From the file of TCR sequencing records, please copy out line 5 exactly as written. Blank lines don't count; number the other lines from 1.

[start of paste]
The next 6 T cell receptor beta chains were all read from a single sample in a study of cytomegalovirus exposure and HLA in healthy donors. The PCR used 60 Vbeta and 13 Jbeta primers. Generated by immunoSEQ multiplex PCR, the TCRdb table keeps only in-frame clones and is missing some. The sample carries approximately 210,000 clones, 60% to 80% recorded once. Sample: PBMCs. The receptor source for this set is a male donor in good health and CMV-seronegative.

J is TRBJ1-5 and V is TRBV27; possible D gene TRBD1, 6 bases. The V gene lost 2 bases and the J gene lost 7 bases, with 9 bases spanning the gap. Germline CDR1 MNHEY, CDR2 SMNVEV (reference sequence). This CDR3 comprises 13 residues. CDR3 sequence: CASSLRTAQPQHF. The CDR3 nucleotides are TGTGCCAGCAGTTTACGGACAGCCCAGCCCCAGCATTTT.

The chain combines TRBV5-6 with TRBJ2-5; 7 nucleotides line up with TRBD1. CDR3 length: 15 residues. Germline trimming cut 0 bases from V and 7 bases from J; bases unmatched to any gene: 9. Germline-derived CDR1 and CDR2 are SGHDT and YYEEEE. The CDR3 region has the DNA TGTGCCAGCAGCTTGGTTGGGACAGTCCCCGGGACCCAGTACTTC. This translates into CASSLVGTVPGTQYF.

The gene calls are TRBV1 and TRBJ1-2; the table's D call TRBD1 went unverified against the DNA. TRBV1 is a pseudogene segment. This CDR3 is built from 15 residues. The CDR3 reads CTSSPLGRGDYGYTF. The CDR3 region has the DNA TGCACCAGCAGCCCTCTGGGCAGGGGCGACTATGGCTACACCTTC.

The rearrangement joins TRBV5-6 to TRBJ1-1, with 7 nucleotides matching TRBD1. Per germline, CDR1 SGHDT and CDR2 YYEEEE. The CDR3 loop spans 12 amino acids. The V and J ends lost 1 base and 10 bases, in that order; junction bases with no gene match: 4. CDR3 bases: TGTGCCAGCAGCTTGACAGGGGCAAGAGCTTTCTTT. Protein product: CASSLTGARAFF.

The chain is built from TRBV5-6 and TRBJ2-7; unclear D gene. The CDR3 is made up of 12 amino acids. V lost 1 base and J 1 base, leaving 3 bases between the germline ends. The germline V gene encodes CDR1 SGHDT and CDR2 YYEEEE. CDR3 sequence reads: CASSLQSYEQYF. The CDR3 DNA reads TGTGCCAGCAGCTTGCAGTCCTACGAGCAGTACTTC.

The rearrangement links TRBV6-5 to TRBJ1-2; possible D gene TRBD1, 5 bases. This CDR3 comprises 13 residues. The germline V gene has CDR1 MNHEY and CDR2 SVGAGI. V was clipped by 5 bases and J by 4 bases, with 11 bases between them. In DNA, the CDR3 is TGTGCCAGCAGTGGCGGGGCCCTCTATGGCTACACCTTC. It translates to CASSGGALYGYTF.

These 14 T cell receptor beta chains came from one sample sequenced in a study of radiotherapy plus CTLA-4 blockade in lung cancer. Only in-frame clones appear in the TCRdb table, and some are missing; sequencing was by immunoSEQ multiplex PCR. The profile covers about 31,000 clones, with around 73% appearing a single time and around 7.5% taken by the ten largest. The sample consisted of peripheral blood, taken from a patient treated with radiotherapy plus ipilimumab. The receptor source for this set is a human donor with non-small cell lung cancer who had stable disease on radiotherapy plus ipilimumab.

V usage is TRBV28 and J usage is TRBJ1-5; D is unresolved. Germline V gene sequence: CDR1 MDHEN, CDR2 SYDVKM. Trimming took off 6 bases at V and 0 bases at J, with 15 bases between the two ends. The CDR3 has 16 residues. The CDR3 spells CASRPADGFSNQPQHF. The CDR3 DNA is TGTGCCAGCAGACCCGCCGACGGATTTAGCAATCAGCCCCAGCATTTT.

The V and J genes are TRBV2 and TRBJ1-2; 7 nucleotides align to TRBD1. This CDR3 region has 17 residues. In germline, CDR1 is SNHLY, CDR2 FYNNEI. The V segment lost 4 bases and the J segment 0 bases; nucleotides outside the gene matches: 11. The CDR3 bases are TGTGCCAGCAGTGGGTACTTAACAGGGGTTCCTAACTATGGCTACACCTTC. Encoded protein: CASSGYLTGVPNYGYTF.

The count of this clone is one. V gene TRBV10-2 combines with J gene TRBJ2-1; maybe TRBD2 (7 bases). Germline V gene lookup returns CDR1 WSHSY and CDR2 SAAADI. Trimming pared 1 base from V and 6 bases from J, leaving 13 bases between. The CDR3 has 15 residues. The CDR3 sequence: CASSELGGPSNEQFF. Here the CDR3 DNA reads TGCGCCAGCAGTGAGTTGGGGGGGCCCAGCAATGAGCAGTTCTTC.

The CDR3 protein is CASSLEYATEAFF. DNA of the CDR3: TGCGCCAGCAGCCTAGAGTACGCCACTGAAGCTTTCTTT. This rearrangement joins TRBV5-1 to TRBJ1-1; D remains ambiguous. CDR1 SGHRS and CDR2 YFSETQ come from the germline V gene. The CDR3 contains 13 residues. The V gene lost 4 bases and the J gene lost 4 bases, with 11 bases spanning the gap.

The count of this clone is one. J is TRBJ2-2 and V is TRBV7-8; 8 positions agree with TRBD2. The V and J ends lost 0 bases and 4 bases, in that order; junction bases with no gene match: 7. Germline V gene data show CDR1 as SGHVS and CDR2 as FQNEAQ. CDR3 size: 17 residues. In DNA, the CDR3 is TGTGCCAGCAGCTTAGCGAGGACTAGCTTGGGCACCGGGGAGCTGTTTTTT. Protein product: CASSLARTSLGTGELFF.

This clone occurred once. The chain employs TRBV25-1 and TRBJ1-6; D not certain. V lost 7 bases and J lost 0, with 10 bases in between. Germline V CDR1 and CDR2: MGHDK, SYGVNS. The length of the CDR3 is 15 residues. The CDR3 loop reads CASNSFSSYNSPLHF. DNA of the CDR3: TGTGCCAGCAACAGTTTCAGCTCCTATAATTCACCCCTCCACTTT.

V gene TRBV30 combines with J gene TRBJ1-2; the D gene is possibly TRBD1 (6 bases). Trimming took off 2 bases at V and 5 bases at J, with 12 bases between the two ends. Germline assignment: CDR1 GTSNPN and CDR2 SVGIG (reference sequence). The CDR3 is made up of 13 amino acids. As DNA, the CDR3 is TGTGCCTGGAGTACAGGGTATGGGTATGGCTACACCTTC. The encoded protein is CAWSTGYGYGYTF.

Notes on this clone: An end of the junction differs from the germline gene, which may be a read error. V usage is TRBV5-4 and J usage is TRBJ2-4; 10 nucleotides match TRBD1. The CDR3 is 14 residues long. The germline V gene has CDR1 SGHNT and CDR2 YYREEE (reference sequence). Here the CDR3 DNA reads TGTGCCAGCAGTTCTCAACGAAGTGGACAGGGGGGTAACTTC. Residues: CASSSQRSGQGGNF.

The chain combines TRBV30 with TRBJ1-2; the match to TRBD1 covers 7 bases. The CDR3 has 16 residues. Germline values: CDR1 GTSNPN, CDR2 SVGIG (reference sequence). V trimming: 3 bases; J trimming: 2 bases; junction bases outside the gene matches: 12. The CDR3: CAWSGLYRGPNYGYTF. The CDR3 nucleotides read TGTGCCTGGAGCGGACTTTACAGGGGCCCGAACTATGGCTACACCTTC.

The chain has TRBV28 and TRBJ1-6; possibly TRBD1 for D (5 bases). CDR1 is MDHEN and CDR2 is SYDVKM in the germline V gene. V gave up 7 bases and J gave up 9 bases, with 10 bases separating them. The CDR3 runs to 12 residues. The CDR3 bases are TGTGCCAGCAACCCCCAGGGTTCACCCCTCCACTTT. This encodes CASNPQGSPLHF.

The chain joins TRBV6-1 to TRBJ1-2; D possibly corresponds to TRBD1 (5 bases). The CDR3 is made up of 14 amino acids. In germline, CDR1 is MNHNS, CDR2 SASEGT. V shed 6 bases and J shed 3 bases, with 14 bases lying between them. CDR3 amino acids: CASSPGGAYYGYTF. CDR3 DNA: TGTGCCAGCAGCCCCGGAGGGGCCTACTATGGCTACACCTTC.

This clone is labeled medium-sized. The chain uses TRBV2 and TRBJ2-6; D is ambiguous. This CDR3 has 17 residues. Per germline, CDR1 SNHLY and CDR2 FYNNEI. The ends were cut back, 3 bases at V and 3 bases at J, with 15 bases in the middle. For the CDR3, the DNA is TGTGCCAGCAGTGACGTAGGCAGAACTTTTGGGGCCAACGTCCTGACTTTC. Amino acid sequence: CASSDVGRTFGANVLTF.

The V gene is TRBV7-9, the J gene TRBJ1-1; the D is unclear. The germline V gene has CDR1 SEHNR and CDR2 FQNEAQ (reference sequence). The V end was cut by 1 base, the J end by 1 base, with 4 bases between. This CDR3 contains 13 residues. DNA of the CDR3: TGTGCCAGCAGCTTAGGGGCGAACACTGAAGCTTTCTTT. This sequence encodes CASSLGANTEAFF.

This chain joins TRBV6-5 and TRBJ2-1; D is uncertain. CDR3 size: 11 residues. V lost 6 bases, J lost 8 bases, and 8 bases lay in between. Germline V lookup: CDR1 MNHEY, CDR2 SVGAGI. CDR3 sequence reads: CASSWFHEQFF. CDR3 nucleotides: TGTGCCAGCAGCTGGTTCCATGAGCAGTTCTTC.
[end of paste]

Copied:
The rearrangement joins TRBV5-6 to TRBJ1-1, with 7 nucleotides matching TRBD1. Per germline, CDR1 SGHDT and CDR2 YYEEEE. The CDR3 loop spans 12 amino acids. The V and J ends lost 1 base and 10 bases, in that order; junction bases with no gene match: 4. CDR3 bases: TGTGCCAGCAGCTTGACAGGGGCAAGAGCTTTCTTT. Protein product: CASSLTGARAFF.